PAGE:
Final Prediction: Meretz and Yisrael Beitenu may sit together, at home

In the past few days, I have added an algorithm to the model to correct for pollster errors. The algorithm computes the correction separately for every pollster, that is, the difference between the prediction based on that pollster’s polls and the actual result in past elections. It also computes the variance for the different corrections and includes the correction only if it is consistent across different election campaigns. For example, if in one election, the prediction based on that pollster was 20% and in practice the party received 15% (a difference of 5%) and if in another election, the prediction was 10% and in practice the party received 7% (a difference of 3%), the correction for that pollster/party combination would be the average, 4%. But if in the second election, the party received 15% (a difference of -5%), the correction won’t be applied because the variance for the two corrections 5% and -5% is too high. With the pollster corrections, the result that we get is as follows: As we can see, both the left-wing Meretz and the right wing Yisrael Beitenu parties are predicted to not pass the minimum threshold of 3.25% that is required to receive seats in the Knesset. Meretz still has some chance as we predict it will pass the threshold in a chance of 3 out of 10. The reason the model predicts this result is the very poor results these two parties have shown at the polls as well as the trend in the election cycle that has been on the decline for both parties. Tal Galili has written a post about the trends on his blog, “Bad Poll” (Hebrew with English graphs). Furthermore, based on past elections, pollsters tend to give both parties a result that is higher by 1-2% than the outcome in the elections. For example, in 2009, the polls gave Meretz between 5-7 mandates but in practice it received only 3, in 2006 between 5-6 and it received 5, and in 2013 between 5-7 with an upward trend, but it received 6. The downward trend alongside the correction for the predictions based on previous poll results that place the parties higher than the actual performance at the ballot-box push both parties below the threshold. Similarly, the absence of both parties and the allocation of the mandates they would have gotten amongst the other parties increase the chances for Herzog and Livni to set up a coalition. Previously, their chances were practically nil but now about 20%. We can see this also from the mandate allocations. A coalition of United Torah Judaism-Shas-Koolanu-Zionist Union achieves 53 mandates. The Knesset has 120 seats, but if the 13 MKs of the Joint List abstain as they have declared they would do, that is just one vote short of the majority needed at the crucial Knesset vote to confirm the government. (A comment – “Four vote majority” in the graphs means that the government is able to survive/pass laws even if 3 MKs defect and vote against the coalition position, though…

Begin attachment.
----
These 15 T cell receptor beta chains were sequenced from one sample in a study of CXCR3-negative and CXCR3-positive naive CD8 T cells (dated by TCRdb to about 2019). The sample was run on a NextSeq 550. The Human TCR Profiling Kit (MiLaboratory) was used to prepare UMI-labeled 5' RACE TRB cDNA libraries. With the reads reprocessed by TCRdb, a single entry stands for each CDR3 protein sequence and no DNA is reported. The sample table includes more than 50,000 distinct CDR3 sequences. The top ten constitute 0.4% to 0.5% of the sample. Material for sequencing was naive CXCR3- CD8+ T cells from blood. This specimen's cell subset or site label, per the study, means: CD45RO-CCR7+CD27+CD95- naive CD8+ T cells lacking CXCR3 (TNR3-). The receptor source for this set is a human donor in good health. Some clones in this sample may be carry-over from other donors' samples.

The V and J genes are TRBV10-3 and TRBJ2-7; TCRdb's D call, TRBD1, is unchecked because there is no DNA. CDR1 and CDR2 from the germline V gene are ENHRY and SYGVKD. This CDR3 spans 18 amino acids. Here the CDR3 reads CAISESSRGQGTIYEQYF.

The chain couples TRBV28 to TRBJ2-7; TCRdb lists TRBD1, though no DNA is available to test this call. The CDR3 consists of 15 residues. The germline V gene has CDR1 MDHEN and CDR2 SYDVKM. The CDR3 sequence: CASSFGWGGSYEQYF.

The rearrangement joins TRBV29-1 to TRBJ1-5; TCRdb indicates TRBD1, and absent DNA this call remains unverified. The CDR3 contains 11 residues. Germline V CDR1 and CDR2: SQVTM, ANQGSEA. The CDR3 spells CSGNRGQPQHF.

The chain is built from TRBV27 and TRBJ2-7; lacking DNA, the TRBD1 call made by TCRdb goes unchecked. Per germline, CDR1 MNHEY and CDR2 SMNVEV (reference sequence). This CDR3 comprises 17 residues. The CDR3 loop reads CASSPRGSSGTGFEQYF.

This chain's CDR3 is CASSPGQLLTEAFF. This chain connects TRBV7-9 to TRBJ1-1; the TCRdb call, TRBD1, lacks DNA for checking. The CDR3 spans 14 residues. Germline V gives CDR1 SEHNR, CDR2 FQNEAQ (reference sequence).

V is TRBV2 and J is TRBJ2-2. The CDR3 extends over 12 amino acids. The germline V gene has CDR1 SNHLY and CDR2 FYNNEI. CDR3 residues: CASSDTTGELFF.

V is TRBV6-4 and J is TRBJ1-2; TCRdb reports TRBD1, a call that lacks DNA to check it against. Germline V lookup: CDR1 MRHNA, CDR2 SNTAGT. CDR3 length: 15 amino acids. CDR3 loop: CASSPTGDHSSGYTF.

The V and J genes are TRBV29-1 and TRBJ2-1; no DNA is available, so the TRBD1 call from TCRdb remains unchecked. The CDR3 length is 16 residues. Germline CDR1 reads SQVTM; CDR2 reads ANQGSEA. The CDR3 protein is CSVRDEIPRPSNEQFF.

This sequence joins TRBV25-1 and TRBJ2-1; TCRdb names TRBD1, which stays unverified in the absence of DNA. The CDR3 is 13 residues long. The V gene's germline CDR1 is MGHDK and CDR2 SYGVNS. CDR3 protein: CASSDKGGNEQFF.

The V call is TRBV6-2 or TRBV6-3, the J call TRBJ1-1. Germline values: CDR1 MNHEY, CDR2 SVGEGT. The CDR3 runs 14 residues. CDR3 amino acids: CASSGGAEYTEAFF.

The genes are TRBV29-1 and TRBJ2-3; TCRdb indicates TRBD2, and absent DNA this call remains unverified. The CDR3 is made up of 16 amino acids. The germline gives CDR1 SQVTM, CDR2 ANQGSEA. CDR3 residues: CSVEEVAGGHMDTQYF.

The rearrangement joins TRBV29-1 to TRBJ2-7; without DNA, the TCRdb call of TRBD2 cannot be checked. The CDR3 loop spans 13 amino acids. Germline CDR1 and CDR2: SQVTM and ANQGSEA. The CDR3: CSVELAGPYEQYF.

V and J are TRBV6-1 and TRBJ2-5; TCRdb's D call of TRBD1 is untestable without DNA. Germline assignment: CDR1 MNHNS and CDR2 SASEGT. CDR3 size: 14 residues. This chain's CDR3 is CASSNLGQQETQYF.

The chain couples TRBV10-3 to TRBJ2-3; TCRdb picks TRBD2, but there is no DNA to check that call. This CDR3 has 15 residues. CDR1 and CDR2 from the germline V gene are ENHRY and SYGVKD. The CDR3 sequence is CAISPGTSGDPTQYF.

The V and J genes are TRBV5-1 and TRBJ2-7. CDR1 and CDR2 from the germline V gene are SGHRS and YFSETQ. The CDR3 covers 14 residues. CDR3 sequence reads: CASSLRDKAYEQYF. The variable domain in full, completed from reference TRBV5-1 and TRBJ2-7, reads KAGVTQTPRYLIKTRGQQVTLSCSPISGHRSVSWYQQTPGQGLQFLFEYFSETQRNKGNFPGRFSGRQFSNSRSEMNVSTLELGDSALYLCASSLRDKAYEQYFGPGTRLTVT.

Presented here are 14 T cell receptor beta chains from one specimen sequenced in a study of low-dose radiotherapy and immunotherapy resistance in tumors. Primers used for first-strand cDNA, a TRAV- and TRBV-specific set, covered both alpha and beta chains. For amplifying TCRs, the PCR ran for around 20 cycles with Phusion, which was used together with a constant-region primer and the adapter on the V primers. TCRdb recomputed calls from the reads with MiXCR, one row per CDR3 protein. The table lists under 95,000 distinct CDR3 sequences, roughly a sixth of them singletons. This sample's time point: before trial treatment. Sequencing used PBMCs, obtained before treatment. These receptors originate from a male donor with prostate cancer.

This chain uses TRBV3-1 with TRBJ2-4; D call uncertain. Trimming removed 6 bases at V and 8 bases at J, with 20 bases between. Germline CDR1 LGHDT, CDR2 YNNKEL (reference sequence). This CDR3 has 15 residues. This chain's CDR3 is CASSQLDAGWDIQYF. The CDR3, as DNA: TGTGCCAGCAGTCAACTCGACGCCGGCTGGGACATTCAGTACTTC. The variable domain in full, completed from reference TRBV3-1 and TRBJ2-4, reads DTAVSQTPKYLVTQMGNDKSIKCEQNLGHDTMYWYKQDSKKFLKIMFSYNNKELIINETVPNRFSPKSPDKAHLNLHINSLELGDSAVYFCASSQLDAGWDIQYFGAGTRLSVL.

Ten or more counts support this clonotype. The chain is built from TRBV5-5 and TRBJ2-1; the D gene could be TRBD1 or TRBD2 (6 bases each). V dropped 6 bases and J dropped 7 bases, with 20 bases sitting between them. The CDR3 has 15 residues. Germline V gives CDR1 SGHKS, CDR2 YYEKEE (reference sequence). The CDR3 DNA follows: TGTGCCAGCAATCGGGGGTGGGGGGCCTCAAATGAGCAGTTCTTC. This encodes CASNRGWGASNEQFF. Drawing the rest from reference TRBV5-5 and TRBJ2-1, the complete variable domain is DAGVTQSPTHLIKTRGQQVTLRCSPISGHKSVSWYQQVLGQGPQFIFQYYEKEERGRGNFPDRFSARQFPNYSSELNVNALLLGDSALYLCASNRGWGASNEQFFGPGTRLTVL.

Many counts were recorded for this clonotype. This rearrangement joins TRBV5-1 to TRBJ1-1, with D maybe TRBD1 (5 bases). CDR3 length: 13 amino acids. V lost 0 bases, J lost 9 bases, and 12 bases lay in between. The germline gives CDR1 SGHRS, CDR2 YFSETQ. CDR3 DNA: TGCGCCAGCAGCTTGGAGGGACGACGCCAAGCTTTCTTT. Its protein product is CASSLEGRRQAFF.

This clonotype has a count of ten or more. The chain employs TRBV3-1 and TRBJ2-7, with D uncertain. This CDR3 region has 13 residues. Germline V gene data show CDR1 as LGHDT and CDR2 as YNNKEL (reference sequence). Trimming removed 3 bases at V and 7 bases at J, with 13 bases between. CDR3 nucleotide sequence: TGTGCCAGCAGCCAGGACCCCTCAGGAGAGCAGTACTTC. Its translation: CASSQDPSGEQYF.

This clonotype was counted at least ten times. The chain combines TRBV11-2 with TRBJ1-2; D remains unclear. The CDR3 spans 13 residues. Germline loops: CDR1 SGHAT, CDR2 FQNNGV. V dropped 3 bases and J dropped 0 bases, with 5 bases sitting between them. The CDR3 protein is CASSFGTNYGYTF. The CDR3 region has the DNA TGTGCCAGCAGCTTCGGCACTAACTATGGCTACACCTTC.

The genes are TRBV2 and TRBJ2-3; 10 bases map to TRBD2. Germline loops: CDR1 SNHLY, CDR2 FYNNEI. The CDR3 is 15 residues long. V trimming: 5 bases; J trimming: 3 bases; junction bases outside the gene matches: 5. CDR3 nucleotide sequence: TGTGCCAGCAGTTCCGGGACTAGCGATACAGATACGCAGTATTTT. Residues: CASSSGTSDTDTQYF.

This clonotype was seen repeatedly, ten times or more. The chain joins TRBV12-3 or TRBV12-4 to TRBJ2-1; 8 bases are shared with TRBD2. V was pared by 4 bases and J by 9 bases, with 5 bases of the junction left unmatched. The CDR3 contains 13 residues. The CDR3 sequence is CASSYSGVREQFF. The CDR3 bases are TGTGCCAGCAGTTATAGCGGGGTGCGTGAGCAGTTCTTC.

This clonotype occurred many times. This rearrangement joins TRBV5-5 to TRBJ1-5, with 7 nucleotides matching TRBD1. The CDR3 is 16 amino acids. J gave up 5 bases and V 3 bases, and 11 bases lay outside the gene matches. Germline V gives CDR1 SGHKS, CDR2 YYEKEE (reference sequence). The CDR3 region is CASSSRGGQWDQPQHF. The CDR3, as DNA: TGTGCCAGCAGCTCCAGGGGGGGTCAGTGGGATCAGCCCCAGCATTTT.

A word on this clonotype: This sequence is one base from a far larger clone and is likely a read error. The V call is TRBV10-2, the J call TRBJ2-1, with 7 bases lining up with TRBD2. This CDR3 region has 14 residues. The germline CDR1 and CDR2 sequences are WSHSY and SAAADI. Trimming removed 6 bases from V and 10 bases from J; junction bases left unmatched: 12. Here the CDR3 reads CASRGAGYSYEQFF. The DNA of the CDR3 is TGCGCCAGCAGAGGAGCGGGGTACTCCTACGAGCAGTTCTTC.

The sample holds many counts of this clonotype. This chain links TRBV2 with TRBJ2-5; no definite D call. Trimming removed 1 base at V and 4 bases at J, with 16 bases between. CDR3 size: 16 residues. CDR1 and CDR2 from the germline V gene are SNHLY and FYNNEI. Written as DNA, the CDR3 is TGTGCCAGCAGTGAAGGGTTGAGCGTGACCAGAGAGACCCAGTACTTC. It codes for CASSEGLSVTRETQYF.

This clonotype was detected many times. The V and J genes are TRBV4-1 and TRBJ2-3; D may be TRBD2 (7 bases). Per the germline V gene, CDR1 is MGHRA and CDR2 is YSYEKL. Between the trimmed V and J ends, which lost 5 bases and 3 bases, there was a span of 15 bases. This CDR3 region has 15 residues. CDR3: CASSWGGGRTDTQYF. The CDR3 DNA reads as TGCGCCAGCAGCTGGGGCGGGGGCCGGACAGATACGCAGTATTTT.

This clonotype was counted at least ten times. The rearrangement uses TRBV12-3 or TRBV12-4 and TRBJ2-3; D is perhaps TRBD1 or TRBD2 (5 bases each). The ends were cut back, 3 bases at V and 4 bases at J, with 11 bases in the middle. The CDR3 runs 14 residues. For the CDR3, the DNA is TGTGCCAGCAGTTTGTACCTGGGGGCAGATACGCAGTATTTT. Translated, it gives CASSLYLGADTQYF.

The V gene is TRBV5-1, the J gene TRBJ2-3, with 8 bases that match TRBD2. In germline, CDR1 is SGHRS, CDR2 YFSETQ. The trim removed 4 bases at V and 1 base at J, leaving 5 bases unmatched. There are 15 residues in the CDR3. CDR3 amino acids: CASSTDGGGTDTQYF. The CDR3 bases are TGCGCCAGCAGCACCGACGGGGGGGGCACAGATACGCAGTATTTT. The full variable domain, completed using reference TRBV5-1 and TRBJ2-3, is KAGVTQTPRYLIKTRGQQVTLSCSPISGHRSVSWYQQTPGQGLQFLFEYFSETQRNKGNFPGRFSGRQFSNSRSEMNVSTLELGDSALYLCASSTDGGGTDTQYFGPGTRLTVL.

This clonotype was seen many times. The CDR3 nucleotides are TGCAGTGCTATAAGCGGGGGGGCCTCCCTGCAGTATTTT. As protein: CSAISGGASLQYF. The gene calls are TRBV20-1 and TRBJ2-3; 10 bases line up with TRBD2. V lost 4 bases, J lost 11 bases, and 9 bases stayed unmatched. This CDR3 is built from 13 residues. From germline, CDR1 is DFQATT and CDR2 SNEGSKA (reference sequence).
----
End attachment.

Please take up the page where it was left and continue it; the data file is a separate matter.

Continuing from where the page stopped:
The support of the Joint (Arab) List is critical for a Zionist Union win

Benjamin Netanyahu has traveled to the United States to address the Congress on Iran. The effort can reset the news agenda to turn back the recent trend in the polls where the Likud has been losing ground. It seems his replacement is likelier than ever, but what are really the chances for his replacement? Can such a thing even be measured? Other sites like Batel Be60 present the chances for setting up various coalition makeups but do not present the big picture – what are the chances for the Likud to set up a coalition compared to the chances for the Zionist Union to do so? In order to compute these chances, I counted coalitions – how many coalitions from the entire set of possible coalitions does Netanyahu have in various scenarios and how many do Herzog and Livni have in those same scenarios. The results are presented before you.…